Sam Griffith Jr. has a nice post up on what sets Smalltalk apart:
Having experienced the joy in programming in both the Lisp and Smalltalk worlds, it is very easy to get used to the power of being able to view, inspect, browse and change everything in the system. One of these days, I hope to see the OS's that we have begin to come close to what we had in the past with Lisp machines and Smalltalk systems. Once OS's include dynamic languages in the core and expose everything as real objects that those dynamic languages can work with in a concrete way, we will be close. The power is unbelievable and allows so much. It is very great to see the current trend of the old guard of C++ and type safety starting to really embrace dynamic systems and to admit that unit testing and test-driven development really are just as stable in reality and have quicker turn-around time and more power per code unit. This brings our future closer to where those in our past have already been. Kay, McCarthy, Moon, Kaehler and all those who used and pushed dynamic languages and systems have seen and invented the future, and that future is fully dynamic.
There's much more, including some examples of using a workspace to learn Smalltalk - and introducing the Browser. All the examples use Squeak, as does this tutorial he points to. Another good introductory resource - this blog Sam pointed to. As Sam quoted from there:
I repeat: "Smalltalk is different, everythings an object. It's not file based, you can't just go around defining a function," Methods must be attached to a class (or an instance). Smalltalk is different, it's powerful, and foreign to most programmers, because most of us are file oriented and not truely object oriented. We create what is supposed to be object oriented code in a file oriented world. Smalltalk isn't that way. You add methods to real classes that are instances of a Metaclass. Your code is an object and even the text you type in when selected and inspected give an object back and you can ask the editor your using to compile the code, run it and give you back the instances, or you can select parts of the text to see what types of objects they are. 5@5 being an example. Inspect it and you'll find out it's a Point instance. Read more to see how I tried to explain that to someone confused about Squeak/Smalltalk and how I tried to help him realize that OO isn't just a language, but when taken to it's logical extent it is the environment, and everything in it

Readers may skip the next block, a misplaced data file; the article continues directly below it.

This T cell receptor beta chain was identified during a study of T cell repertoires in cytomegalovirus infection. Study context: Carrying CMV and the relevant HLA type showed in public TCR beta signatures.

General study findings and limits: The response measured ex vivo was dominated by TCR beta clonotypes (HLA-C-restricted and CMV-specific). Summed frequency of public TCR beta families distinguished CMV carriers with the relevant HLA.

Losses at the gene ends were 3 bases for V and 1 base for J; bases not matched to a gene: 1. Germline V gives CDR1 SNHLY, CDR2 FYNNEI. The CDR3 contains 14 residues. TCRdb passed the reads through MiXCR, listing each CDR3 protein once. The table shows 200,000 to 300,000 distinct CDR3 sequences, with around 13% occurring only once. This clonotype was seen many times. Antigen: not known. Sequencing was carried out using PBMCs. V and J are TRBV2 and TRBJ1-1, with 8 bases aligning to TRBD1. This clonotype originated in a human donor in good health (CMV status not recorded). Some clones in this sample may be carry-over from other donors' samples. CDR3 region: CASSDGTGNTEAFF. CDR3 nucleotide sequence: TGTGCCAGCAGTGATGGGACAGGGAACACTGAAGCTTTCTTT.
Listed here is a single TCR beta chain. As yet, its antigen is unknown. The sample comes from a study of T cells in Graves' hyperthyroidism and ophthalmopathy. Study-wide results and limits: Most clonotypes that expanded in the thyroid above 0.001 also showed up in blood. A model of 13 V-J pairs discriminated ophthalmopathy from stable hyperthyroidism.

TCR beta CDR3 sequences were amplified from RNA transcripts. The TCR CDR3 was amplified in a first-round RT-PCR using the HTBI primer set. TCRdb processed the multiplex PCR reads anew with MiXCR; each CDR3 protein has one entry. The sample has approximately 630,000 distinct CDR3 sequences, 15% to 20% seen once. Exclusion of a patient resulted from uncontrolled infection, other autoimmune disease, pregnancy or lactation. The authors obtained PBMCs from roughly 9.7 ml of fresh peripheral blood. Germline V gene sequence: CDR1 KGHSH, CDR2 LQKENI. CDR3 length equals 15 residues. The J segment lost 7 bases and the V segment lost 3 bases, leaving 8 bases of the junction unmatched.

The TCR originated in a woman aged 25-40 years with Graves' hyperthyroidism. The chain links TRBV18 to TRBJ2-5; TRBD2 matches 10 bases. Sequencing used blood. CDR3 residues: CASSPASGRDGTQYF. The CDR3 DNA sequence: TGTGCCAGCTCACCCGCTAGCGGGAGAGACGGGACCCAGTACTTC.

The all embracing nature of an image based environment is often difficult to get across - the development paradigm is just so different from what most people know. Something similar happens when the debugger comes up - in Smalltalk, and exception gives you the debugger, which is itself a browser. This leads to people talking past each other when discussing debugger based development - for Smalltalkers, TDD and the debugger are natural fits. In most other languages/systems, they just aren't. Since Smalltalk is so different this way, it can be very difficult to get people past the first step. Once they have that "aha!" moment, it's all good. getting there can be an adventure.